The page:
During a teacher workshop at North Aiken Elementary School Tuesday, the faculty participated in intense and engaging discussions about providing help to their students this year and beyond.

The Aiken County School District set up five full days of training to introduce the teachers to the concept of Model Schools – a national program that includes schools with a similar demographic.

For several years, North Aiken has had the highest poverty rate or nearly so in the Aiken County School District. The achievement data also led to a search for innovative programs.

Veteran educator Elisa Sanders-Pee took the principal’s position in March, specifically to introduce the new concept.

“What we’re doing are best practices – focusing, planning and using our data to make sure we stay on this vision,” she said.

A few years ago, the School District offered some master classrooms that featured best practices for other teachers to visit. The intent at North Aiken is to create all the classrooms with that approach.

The venture can be described as promoting the “Three Rs” – not the iconic “reading, ‘riting and ‘rithmatic” – but “rigor, relevance and responsibility.”

Sanders-Pee, district academic officer Janice Kitchings and the new assistant principal, Clyde Jobes, attended a Model Schools conference in Washington, D.C., a month ago, networking with administrators from other schools that are moving toward or already have introduced these approaches.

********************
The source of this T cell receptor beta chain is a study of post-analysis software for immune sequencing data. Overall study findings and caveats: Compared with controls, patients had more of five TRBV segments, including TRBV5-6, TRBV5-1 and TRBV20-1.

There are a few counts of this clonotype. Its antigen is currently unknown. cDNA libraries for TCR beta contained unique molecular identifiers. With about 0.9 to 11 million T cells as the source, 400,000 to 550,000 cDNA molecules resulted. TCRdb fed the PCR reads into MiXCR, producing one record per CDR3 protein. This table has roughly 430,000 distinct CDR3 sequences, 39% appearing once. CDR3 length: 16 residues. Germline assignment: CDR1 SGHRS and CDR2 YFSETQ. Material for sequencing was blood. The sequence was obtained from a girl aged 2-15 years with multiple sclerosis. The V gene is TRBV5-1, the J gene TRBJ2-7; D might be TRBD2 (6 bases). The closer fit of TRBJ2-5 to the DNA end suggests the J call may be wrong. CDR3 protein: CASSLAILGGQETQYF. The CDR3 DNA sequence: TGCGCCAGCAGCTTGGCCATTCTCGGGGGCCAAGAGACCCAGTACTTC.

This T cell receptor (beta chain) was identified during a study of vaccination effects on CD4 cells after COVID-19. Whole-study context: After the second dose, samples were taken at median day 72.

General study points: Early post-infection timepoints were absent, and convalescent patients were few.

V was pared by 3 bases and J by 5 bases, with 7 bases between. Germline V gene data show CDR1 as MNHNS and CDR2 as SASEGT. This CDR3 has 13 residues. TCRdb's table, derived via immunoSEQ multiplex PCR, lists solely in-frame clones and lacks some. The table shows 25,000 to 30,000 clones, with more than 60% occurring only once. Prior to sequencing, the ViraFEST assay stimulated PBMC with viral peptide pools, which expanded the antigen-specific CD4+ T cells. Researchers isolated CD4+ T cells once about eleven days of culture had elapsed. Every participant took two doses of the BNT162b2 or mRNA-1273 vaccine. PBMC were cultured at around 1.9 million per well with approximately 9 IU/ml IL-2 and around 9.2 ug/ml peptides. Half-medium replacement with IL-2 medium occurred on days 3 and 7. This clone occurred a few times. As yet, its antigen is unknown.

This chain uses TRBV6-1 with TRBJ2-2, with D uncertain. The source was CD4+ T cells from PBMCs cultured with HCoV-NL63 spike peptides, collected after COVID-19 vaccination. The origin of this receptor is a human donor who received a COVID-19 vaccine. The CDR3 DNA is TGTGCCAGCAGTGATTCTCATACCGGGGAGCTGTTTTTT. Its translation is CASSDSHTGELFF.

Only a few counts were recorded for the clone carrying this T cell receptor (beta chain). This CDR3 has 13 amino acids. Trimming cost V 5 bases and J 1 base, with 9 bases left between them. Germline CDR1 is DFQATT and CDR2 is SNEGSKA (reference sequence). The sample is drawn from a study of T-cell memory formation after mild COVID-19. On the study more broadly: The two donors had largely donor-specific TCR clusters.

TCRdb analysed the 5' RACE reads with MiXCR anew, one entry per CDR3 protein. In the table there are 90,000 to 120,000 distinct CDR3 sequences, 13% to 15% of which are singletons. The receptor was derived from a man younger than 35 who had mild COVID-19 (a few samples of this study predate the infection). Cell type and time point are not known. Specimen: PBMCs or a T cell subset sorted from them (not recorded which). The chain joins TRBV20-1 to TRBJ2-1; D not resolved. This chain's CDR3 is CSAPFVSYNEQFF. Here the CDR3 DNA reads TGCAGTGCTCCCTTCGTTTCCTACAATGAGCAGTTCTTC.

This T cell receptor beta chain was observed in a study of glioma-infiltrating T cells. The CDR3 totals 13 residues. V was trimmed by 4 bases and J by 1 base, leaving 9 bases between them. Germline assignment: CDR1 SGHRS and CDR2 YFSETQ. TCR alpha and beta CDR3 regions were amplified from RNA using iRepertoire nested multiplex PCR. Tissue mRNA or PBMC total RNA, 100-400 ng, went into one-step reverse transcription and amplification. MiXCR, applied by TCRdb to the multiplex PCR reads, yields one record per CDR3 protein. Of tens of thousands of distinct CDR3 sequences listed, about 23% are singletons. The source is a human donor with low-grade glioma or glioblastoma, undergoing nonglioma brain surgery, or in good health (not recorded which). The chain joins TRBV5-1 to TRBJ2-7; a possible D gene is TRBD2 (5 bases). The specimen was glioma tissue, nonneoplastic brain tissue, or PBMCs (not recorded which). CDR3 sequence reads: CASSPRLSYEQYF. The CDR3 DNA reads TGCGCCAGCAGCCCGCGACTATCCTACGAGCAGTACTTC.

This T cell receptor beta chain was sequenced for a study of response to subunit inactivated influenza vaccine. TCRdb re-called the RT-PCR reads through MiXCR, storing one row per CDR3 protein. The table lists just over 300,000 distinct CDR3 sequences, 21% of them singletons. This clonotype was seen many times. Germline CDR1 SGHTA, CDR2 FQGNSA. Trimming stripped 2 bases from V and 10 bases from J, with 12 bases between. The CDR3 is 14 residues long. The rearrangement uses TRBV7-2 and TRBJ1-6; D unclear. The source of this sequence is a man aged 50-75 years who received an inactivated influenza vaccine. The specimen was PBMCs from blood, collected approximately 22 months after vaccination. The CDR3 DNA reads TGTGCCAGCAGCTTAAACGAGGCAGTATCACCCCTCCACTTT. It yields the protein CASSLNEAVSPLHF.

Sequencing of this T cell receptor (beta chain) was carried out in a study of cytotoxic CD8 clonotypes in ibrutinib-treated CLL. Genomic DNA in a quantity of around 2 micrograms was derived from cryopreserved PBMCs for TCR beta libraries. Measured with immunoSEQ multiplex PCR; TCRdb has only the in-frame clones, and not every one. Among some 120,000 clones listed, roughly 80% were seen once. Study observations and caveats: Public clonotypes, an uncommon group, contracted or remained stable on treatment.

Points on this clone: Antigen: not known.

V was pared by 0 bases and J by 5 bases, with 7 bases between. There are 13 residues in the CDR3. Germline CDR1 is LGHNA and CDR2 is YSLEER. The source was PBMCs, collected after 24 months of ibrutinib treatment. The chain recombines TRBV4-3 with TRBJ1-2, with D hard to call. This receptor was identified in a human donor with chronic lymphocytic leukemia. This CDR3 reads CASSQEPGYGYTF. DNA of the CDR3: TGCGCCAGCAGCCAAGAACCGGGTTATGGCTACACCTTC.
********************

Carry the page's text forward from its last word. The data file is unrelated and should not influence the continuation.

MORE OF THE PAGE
“North Aiken is going to build partnerships within the home and with the community,” Sanders-Pee said. “But we at North Aiken understand that the responsibly for the children is at North Aiken. We have accepted that responsibility.”

The facilitator this week is Alisa Braddy, a Florence-based education consultant.

“The overriding message is how can we enhance instruction in our classrooms, so that students are thinking and working. Teachers become the facilitators of that process,” she said.

The Model School gives teachers a chance to provide what’s best for their students in the 21st century, Braddy said. She acknowledges students from many elementary schools bring with them difficult experiences through their learning and emotional environments. As a result, they can start kindergarten already two years behind.

Yet students do have the capability of succeeding, said third-grade teacher Erin Smith. The difference through Model Schools is going to be the mindset of the teachers as they focus on effective instruction with maximum outcomes, she said.

“It’s not a new way of teaching,” Smith said. “Our planning model is changing with more collaboration that will be expected throughout the school. Our purpose is to prepare our students globally so they can use (that education) everywhere. Everybody here has bought into this.”